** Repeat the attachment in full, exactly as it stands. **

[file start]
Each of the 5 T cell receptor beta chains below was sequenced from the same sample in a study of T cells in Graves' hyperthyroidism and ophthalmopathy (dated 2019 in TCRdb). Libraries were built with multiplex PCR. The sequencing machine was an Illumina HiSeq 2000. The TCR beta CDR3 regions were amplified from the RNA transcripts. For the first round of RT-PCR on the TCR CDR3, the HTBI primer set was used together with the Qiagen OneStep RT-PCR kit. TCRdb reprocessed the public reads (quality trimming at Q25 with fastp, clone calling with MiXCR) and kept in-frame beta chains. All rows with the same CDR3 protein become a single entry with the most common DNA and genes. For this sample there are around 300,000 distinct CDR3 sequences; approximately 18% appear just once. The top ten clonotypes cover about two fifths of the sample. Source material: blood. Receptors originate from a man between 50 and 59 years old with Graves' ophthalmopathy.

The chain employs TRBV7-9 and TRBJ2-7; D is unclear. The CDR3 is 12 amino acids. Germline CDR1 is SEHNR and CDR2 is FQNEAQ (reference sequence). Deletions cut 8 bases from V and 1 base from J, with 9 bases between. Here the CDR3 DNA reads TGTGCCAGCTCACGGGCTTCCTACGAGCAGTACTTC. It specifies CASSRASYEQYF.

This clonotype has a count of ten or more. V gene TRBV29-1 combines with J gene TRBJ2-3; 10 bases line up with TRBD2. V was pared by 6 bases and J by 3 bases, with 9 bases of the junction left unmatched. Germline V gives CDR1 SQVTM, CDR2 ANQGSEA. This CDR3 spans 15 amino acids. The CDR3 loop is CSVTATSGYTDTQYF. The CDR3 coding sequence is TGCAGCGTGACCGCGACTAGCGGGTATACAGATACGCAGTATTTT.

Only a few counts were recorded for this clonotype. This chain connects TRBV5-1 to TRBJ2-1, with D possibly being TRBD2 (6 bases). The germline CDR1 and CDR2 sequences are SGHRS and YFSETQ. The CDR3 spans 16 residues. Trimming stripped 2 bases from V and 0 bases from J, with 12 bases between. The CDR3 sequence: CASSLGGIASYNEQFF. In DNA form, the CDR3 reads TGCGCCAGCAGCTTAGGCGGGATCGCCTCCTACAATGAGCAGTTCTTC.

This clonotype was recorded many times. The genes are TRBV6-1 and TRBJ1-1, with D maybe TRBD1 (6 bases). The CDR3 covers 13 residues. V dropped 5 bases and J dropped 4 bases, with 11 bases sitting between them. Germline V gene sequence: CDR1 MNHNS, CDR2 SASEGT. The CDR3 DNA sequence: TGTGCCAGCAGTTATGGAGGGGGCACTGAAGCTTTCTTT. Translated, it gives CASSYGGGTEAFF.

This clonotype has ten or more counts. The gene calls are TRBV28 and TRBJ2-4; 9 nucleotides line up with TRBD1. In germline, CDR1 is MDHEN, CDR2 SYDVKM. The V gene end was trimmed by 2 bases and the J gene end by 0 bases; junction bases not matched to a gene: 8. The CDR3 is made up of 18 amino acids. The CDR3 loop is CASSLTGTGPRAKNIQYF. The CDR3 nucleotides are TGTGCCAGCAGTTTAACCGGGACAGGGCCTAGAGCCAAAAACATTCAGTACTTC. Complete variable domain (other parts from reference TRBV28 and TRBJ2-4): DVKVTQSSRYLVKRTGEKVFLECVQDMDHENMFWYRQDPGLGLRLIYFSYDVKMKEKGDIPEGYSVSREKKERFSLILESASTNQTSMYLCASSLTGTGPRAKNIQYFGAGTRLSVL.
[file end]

Each of the 5 T cell receptor beta chains below was sequenced from the same sample in a study of T cells in Graves' hyperthyroidism and ophthalmopathy (dated 2019 in TCRdb). Libraries were built with multiplex PCR. The sequencing machine was an Illumina HiSeq 2000. The TCR beta CDR3 regions were amplified from the RNA transcripts. For the first round of RT-PCR on the TCR CDR3, the HTBI primer set was used together with the Qiagen OneStep RT-PCR kit. TCRdb reprocessed the public reads (quality trimming at Q25 with fastp, clone calling with MiXCR) and kept in-frame beta chains. All rows with the same CDR3 protein become a single entry with the most common DNA and genes. For this sample there are around 300,000 distinct CDR3 sequences; approximately 18% appear just once. The top ten clonotypes cover about two fifths of the sample. Source material: blood. Receptors originate from a man between 50 and 59 years old with Graves' ophthalmopathy.

The chain employs TRBV7-9 and TRBJ2-7; D is unclear. The CDR3 is 12 amino acids. Germline CDR1 is SEHNR and CDR2 is FQNEAQ (reference sequence). Deletions cut 8 bases from V and 1 base from J, with 9 bases between. Here the CDR3 DNA reads TGTGCCAGCTCACGGGCTTCCTACGAGCAGTACTTC. It specifies CASSRASYEQYF.

This clonotype has a count of ten or more. V gene TRBV29-1 combines with J gene TRBJ2-3; 10 bases line up with TRBD2. V was pared by 6 bases and J by 3 bases, with 9 bases of the junction left unmatched. Germline V gives CDR1 SQVTM, CDR2 ANQGSEA. This CDR3 spans 15 amino acids. The CDR3 loop is CSVTATSGYTDTQYF. The CDR3 coding sequence is TGCAGCGTGACCGCGACTAGCGGGTATACAGATACGCAGTATTTT.

Only a few counts were recorded for this clonotype. This chain connects TRBV5-1 to TRBJ2-1, with D possibly being TRBD2 (6 bases). The germline CDR1 and CDR2 sequences are SGHRS and YFSETQ. The CDR3 spans 16 residues. Trimming stripped 2 bases from V and 0 bases from J, with 12 bases between. The CDR3 sequence: CASSLGGIASYNEQFF. In DNA form, the CDR3 reads TGCGCCAGCAGCTTAGGCGGGATCGCCTCCTACAATGAGCAGTTCTTC.

This clonotype was recorded many times. The genes are TRBV6-1 and TRBJ1-1, with D maybe TRBD1 (6 bases). The CDR3 covers 13 residues. V dropped 5 bases and J dropped 4 bases, with 11 bases sitting between them. Germline V gene sequence: CDR1 MNHNS, CDR2 SASEGT. The CDR3 DNA sequence: TGTGCCAGCAGTTATGGAGGGGGCACTGAAGCTTTCTTT. Translated, it gives CASSYGGGTEAFF.

This clonotype has ten or more counts. The gene calls are TRBV28 and TRBJ2-4; 9 nucleotides line up with TRBD1. In germline, CDR1 is MDHEN, CDR2 SYDVKM. The V gene end was trimmed by 2 bases and the J gene end by 0 bases; junction bases not matched to a gene: 8. The CDR3 is made up of 18 amino acids. The CDR3 loop is CASSLTGTGPRAKNIQYF. The CDR3 nucleotides are TGTGCCAGCAGTTTAACCGGGACAGGGCCTAGAGCCAAAAACATTCAGTACTTC. Complete variable domain (other parts from reference TRBV28 and TRBJ2-4): DVKVTQSSRYLVKRTGEKVFLECVQDMDHENMFWYRQDPGLGLRLIYFSYDVKMKEKGDIPEGYSVSREKKERFSLILESASTNQTSMYLCASSLTGTGPRAKNIQYFGAGTRLSVL.